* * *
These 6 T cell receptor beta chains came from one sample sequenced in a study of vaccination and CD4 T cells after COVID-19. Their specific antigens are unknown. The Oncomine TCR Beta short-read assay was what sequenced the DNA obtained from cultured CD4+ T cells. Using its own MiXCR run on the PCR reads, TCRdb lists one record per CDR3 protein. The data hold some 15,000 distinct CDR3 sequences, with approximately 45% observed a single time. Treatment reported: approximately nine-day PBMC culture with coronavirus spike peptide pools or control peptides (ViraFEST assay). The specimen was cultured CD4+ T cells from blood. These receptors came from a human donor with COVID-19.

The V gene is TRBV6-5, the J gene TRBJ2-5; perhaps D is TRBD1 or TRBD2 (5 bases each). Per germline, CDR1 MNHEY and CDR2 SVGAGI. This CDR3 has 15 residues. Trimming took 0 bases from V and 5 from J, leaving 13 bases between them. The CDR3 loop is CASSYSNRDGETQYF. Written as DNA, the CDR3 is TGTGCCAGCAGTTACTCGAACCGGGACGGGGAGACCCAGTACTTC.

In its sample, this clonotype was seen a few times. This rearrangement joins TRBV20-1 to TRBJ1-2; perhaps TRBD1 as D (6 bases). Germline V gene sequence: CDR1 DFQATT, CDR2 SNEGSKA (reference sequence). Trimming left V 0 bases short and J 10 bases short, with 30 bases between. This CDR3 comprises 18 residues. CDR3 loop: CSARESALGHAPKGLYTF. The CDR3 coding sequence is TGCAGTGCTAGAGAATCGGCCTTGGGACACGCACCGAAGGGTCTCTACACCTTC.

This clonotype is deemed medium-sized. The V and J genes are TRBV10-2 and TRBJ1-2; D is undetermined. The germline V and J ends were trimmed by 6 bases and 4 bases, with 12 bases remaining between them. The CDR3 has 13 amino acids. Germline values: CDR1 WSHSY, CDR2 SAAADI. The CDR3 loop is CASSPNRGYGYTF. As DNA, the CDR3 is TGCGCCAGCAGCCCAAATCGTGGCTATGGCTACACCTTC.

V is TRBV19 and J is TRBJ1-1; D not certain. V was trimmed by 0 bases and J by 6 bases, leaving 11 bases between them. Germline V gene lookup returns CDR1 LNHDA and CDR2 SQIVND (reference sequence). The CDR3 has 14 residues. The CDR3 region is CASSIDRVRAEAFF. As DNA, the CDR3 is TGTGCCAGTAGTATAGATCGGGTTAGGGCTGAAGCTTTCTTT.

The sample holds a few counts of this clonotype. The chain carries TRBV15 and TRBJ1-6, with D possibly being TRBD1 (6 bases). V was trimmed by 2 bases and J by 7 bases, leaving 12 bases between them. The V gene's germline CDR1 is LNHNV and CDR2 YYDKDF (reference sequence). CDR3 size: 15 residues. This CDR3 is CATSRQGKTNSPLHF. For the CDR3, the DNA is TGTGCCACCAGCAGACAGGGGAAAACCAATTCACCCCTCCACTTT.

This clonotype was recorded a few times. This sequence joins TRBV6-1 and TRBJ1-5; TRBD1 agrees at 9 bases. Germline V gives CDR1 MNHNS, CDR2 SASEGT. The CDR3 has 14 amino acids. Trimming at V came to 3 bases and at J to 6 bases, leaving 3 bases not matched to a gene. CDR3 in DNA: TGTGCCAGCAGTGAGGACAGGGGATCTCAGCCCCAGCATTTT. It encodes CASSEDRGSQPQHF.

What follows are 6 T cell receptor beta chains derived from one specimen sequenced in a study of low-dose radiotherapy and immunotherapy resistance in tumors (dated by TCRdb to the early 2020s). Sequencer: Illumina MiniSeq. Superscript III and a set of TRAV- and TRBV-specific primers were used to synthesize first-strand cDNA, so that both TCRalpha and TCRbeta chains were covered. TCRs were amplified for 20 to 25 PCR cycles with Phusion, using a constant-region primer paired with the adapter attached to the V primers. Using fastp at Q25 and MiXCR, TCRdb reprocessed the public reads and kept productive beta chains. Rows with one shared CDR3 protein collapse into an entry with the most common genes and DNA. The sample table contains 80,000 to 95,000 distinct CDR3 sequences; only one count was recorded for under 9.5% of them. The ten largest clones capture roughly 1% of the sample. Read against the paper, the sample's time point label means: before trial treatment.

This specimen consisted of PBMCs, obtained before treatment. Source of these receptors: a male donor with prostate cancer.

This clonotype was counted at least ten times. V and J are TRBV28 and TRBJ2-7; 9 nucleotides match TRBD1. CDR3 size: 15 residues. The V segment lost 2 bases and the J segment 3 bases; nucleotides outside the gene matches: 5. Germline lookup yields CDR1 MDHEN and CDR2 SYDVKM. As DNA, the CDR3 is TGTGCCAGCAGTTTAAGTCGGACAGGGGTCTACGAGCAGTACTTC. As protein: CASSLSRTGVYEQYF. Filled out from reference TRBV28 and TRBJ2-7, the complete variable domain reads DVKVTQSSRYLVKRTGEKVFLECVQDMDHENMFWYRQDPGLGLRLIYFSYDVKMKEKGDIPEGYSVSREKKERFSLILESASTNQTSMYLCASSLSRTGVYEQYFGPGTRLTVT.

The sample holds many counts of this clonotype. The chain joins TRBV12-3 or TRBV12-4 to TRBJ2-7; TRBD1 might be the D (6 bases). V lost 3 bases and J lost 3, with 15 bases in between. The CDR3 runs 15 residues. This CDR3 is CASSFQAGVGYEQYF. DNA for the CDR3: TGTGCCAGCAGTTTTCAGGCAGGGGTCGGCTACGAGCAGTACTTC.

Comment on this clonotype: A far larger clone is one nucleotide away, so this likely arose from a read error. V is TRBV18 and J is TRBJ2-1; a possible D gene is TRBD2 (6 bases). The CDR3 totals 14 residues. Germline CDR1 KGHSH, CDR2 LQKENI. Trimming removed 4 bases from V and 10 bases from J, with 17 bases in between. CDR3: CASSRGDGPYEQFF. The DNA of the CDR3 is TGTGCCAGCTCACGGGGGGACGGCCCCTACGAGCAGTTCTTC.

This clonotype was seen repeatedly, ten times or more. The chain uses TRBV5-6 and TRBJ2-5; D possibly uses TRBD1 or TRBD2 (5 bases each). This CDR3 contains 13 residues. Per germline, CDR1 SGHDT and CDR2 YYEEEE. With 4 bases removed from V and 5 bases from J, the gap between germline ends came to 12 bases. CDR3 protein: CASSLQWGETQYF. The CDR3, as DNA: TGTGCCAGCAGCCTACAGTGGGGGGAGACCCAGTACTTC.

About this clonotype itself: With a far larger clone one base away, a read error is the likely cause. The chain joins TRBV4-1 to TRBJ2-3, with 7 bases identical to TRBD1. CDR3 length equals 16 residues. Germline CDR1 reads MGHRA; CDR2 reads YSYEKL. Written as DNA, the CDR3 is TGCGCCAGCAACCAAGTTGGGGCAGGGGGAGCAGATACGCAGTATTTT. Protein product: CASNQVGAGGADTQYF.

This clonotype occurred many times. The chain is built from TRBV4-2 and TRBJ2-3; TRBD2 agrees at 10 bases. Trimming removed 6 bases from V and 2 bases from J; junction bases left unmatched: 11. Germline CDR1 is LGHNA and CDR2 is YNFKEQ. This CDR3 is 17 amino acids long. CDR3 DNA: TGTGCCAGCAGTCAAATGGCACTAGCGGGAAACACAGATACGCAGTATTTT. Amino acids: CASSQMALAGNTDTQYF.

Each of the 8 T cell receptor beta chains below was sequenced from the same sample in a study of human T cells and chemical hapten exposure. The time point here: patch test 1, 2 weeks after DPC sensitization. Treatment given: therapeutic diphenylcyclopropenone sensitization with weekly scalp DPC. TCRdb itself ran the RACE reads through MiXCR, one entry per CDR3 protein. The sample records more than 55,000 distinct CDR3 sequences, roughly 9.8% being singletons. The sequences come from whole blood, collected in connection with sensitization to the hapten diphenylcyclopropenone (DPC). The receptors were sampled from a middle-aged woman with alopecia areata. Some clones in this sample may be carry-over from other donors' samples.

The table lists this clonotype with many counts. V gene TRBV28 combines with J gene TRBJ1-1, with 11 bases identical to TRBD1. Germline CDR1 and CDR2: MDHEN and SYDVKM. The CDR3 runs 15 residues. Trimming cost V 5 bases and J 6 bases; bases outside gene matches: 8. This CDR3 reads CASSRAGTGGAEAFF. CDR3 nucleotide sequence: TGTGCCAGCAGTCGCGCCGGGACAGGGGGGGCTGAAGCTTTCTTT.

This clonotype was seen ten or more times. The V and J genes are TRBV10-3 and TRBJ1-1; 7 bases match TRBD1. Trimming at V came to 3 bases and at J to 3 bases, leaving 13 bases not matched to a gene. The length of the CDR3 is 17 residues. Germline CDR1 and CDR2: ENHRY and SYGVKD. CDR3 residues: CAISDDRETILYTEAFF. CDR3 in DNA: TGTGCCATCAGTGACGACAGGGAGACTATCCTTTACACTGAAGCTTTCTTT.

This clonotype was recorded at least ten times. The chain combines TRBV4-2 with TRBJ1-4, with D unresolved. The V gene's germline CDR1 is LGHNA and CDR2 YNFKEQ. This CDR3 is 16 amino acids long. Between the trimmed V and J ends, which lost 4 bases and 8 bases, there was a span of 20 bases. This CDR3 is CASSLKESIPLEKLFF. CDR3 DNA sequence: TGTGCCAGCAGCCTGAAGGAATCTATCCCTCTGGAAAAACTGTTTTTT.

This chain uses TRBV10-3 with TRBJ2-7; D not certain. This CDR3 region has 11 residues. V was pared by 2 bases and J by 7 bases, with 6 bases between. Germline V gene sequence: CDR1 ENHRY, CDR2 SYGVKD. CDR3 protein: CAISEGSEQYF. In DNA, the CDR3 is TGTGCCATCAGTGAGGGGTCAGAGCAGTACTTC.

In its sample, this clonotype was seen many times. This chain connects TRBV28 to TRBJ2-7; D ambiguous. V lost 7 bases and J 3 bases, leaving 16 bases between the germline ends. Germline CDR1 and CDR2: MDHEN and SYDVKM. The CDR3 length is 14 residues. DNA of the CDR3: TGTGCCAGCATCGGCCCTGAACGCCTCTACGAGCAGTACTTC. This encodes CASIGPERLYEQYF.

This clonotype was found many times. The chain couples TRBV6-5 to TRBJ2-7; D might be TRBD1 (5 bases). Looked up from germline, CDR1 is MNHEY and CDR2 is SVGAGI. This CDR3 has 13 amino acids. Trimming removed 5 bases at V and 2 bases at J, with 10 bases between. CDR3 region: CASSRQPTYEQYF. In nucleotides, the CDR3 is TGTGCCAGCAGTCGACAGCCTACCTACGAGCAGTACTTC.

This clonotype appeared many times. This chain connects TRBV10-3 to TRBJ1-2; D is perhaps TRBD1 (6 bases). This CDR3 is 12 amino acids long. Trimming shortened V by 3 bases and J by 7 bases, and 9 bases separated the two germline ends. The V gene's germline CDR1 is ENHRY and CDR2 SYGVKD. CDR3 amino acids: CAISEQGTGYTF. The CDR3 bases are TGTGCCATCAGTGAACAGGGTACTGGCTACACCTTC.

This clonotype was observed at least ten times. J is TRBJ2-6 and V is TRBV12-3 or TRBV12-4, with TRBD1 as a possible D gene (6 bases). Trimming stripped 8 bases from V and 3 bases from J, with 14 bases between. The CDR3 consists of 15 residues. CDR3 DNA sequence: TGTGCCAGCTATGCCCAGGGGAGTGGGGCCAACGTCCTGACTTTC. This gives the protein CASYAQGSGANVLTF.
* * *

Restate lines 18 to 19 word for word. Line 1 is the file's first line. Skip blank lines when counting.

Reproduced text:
This clonotype was seen ten or more times. The V and J genes are TRBV10-3 and TRBJ1-1; 7 bases match TRBD1. Trimming at V came to 3 bases and at J to 3 bases, leaving 13 bases not matched to a gene. The length of the CDR3 is 17 residues. Germline CDR1 and CDR2: ENHRY and SYGVKD. CDR3 residues: CAISDDRETILYTEAFF. CDR3 in DNA: TGTGCCATCAGTGACGACAGGGAGACTATCCTTTACACTGAAGCTTTCTTT.

This clonotype was recorded at least ten times. The chain combines TRBV4-2 with TRBJ1-4, with D unresolved. The V gene's germline CDR1 is LGHNA and CDR2 YNFKEQ. This CDR3 is 16 amino acids long. Between the trimmed V and J ends, which lost 4 bases and 8 bases, there was a span of 20 bases. This CDR3 is CASSLKESIPLEKLFF. CDR3 DNA sequence: TGTGCCAGCAGCCTGAAGGAATCTATCCCTCTGGAAAAACTGTTTTTT.